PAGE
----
Once you have prepared your company’s Workforce Plan, you are now ready to begin developing specific recruiting and retentions strategies to help support it. The following guidelines will assist you.
Best Industry Practices
The following is a list of some of the strategies companies are currently using in our area to contend with recruiting and retention challenges:
Look for in-house talent. Companies trying to hire in a competitive market often overlook qualified employees within their organization. Hiring from within also sends a message to employees that they too can be promoted, which can help increase retention efforts.
Redesign jobs. If you are experiencing difficulty recruiting for particular positions, why not redesign the role. Consider converting a full-time job to two part time positions, modifying work hours, offering training, hiring for weekends only, or hiring an applicant or employee with less experience who has future potential. Simple changes can help you to cast a wider net and may even have some overall cost advantages to your company (e.g. lower benefit costs, starting salary, etc.).
Tap hidden talent. Consider benchmarking other similarly situated companies and tapping other hidden talent such as past employees, retired and older workers, disabled workers, etc. To locate best practices in your industry, consult local chambers of commerce and resources such as trade associations, AARP, Working Mothers Magazine, Business Week’s listing of Best Work and Family Companies, Fortune Magazine’s 100 Best Companies to Work For.
Use marketing departments or firms. Much like selling your
company’s products or services, recruiting in today’s tight market
requires savvy marketing skills. Many companies are finding it
advantageous to utilize the efforts of their in-house marketing team or
an outside firm to develop recruiting campaigns and messages targeted
toward the needs of specific candidates.
Use technology. Many companies have found that using job boards (i.e. find a job/post a job, worknepa.com, monster.com, hotjobs.com, etc.) can significantly increase the number of applications for a position. While this method can be an effective tool, be prepared to handle the barrage of resumes and provide relocation assistance.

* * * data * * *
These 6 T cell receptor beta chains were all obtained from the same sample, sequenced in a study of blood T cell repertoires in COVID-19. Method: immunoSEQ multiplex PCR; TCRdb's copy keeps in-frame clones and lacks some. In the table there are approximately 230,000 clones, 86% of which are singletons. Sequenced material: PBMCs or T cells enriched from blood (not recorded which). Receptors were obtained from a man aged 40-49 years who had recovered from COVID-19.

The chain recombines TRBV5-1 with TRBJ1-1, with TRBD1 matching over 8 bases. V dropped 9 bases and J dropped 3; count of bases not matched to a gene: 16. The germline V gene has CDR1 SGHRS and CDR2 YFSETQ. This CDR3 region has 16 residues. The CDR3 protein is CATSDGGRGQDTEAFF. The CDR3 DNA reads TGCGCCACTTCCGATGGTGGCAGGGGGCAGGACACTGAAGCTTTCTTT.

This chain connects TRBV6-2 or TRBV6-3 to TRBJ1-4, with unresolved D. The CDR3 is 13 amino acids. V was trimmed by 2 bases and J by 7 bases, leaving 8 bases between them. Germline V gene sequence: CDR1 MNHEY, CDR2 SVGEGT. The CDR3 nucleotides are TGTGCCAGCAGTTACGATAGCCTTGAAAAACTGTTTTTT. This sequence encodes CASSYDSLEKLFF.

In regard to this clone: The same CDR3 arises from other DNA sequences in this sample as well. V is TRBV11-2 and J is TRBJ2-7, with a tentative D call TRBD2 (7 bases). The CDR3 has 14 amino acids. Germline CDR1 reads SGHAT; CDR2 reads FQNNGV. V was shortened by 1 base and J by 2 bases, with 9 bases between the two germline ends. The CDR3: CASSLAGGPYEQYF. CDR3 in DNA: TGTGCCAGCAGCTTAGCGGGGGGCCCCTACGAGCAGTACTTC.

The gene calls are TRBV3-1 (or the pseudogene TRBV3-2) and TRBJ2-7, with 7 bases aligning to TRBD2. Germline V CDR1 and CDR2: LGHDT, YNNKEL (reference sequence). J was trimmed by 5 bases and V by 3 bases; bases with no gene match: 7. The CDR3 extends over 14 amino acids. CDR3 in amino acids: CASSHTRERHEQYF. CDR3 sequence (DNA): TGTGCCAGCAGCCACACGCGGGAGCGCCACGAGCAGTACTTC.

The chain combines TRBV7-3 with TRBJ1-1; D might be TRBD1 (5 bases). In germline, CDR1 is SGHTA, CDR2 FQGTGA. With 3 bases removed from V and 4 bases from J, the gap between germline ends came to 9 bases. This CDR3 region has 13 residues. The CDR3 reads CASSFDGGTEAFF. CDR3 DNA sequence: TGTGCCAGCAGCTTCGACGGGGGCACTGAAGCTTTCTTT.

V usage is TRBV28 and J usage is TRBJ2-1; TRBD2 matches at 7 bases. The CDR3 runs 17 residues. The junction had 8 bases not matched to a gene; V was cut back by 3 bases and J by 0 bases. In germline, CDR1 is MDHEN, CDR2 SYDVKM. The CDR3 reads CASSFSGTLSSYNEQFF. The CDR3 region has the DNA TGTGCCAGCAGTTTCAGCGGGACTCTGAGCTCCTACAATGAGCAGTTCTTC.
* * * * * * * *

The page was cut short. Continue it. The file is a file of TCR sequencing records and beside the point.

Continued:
Don’t overlook the power of your own company’s web site either. In fact, a recent Work & Play survey conducted in our region found that the vast majority of workers between the ages 15-34 currently utilize web sites, job boards, and other Internet resources to locate and apply for positions. To be effective, ensure your site is as hassle-free as possible for candidates to find and apply for jobs online.
Use recruiting and retention metrics. Metrics are the most commonly used building blocks upon which recruiting and retention decisions, strategies, and plans are built. Without these tools, it is impossible to develop meaningful strategies or determine the effectiveness of those strategies. So what should you be measuring?
- New hire quality – The hiring manager should determine this metric before recruiting is initiated. Thereafter, a performance assessment should be conducted during an employee’s first 90 to 180 days on the job. This is after the easiest and hardest periods of new hire assimilation and also before organizational influences typically impact the rating.
- Source distribution – the number of job applicants and new hires per recruitment source.
- Time to fill – This metric measures the number of days between when a new job requisition is opened and when a candidate accepts an offer.
- Customer satisfaction – Most recruiting time is spent on filling positions while little, if any, time is spent on evaluating whether or not the candidate selected truly met the job qualifications. Gathering manager preferences prior to recruiting and evaluating staffing performance post hire will help to minimize turnover and enhance the quality of the hiring process.
- Recruiting cost ratio – This ratio is more valuable than the traditional cost-per-hire metric because it takes into account more factors that affect cost (i.e. geographic differences, industry differences, functional differences, and differences in job level). Calculate the total recruiting costs and then divide by the total compensation recruited. Total costs are determined by adding fixed overhead recruiting expenses, source advertising fees, recruiting fees, internet posting fees, signing bonuses, travel, relocation, and visa expenses.
Offer telecommuting and flexible work scheduling. Telecommuting and flexible work schedules are rapidly becoming effective tools for tapping hidden talent. Potential advantages for employees include saving on transportation, parking, and clothing costs, less stress, and more flexibility to meet family care needs. Potential disadvantages include a lack of face-to-face contact and networking, employees may feel they are out of the mainstream, it can be difficult to draw boundaries between work and home life, and employees may lack discipline needed to work uninterrupted and efficiently.